There is a fine line between loving to shop and being addicted to shopping. There is a fine line between being an impulse buyer and being a compulsive buyer. And there is a fine line between manageable debt and nagging debt.
No, “nagging” is not a technical term found in the Bankruptcy Code, but we all understand what nagging debt is, and we have all experienced that feeling at one time or another. For many of us, it has come after the holidays, when we realize that we owe more than we can comfortably pay off.
Just one or two experiences with overspending along Chicago’s Magnificent Mile at Christmastime aren’t necessarily the sign of compulsive shopping disorder. According to the American Journal on Addictions, only 7 percent of Americans suffer from the disorder — a small percentage, until you realize it translates into 20 million people.
People with the disorder cannot stop themselves from shopping. Unfortunately, technology has made it easier than ever to shop 24/7. It is now possible to order online at the same moment you order from QVC or another shopping network. There is hardly a minute in the day that does not present an opportunity to buy.
According to one woman suffering from the disorder, there is a real sense of euphoria that goes with shopping. Buying is wonderful, but it is quickly followed by remorse. Just as compulsive gamblers are just one turn of the wheel away from the big jackpot, compulsive shoppers are just one purchase away from filling an inexplicable void in their lives.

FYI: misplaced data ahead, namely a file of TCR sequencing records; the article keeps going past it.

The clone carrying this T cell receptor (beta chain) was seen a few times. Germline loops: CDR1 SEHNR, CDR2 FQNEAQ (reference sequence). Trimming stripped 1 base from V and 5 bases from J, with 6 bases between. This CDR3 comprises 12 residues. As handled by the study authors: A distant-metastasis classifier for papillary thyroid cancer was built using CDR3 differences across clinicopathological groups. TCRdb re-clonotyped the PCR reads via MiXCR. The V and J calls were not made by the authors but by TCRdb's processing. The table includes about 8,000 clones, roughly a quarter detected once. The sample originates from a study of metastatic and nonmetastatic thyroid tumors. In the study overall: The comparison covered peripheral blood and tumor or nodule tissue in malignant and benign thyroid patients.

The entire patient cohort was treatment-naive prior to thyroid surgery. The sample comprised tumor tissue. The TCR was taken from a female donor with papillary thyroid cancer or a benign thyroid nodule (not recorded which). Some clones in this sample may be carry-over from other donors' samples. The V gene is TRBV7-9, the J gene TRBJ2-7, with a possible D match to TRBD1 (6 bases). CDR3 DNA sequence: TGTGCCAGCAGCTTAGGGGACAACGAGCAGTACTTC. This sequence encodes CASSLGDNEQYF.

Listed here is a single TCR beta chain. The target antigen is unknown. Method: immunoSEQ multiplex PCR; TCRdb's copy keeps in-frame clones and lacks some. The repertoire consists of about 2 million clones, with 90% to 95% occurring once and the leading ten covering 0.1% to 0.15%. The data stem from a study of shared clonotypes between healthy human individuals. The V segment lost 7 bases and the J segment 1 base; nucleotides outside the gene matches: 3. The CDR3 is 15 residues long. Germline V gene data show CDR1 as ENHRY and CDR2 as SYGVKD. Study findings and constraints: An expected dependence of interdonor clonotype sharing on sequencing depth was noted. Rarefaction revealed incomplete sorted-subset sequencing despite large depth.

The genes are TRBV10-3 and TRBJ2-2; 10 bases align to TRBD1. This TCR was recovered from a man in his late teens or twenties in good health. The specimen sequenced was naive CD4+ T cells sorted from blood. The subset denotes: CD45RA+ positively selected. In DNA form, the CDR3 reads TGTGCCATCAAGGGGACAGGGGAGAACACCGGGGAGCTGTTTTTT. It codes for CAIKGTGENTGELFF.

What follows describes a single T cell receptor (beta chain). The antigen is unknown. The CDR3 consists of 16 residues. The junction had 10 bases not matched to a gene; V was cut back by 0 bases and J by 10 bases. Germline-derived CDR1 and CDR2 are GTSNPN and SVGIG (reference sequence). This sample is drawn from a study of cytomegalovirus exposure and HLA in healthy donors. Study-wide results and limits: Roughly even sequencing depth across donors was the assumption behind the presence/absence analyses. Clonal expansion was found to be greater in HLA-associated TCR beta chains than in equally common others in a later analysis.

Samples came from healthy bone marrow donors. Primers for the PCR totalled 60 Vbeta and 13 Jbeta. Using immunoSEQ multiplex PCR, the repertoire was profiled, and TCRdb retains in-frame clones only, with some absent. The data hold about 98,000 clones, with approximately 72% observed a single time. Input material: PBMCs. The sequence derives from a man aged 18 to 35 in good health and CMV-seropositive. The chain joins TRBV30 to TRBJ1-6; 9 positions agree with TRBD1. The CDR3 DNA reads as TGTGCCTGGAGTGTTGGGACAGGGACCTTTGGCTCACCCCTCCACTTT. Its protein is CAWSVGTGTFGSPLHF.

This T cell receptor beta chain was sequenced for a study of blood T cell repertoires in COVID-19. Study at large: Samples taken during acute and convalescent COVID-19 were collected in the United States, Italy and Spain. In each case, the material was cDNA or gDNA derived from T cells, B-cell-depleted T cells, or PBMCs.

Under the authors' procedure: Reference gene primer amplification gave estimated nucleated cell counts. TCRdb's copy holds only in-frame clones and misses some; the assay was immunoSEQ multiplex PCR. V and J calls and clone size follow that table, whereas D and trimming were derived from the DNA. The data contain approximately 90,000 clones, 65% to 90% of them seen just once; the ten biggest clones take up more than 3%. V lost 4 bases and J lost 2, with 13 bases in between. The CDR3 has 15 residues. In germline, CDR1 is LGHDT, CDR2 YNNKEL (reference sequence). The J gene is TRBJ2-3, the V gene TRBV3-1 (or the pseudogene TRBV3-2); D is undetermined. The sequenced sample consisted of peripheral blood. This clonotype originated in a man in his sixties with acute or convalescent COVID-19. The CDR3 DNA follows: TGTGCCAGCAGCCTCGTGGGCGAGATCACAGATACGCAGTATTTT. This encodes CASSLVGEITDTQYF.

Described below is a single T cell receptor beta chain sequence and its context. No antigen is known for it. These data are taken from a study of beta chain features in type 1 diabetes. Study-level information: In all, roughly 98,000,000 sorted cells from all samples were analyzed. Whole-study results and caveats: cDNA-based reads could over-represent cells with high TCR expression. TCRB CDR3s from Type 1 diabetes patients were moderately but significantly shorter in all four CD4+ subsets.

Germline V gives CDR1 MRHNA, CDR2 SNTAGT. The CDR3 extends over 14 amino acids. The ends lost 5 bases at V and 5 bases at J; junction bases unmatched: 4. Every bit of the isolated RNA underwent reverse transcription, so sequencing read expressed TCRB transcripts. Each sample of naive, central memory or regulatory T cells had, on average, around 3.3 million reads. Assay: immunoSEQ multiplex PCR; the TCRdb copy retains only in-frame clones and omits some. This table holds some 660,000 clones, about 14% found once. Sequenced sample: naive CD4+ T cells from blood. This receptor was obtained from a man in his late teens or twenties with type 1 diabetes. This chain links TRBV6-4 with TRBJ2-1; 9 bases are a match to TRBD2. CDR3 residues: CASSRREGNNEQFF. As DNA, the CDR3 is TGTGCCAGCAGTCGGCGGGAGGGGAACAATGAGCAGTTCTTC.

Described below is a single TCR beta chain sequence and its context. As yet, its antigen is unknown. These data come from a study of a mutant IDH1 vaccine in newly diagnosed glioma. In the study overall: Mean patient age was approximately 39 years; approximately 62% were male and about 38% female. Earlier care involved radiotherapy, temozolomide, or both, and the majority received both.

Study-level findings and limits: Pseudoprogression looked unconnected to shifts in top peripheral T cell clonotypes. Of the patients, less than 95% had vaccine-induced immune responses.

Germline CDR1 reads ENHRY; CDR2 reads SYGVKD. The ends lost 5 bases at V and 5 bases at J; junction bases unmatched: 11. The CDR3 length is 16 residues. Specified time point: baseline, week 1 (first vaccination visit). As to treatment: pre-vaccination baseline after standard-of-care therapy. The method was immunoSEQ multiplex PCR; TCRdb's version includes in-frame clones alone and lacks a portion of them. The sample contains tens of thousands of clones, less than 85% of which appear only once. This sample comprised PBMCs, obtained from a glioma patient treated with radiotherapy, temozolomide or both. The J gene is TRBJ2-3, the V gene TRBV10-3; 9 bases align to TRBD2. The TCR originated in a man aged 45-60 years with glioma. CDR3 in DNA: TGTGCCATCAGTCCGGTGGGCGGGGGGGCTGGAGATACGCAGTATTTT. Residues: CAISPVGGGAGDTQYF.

This woman says she returns merchandise all the time. She also says that she has received packages that she completely forgot she had ordered. What she seldom forgets, it seems, is how many thousands of dollars she owes. Even without the credit card statement in front of her, she knows that her shopping is putting her family in financial hot water.
For many, the easiest way to dispel the stress of being in debt is, unfortunately, shopping. And the cycle continues.
We don’t want to encourage people to self-diagnose any kind of psychological disorder, but experts suggest everyone take a debt quiz to gauge his or her attitudes toward overspending and unwieldy credit card debt. We’ll go through the questions in our next post.
Source: CNBC, “Debt addiction: Red is not the new black. Shopaholics beware,” DaVida Plummer, July 7, 2014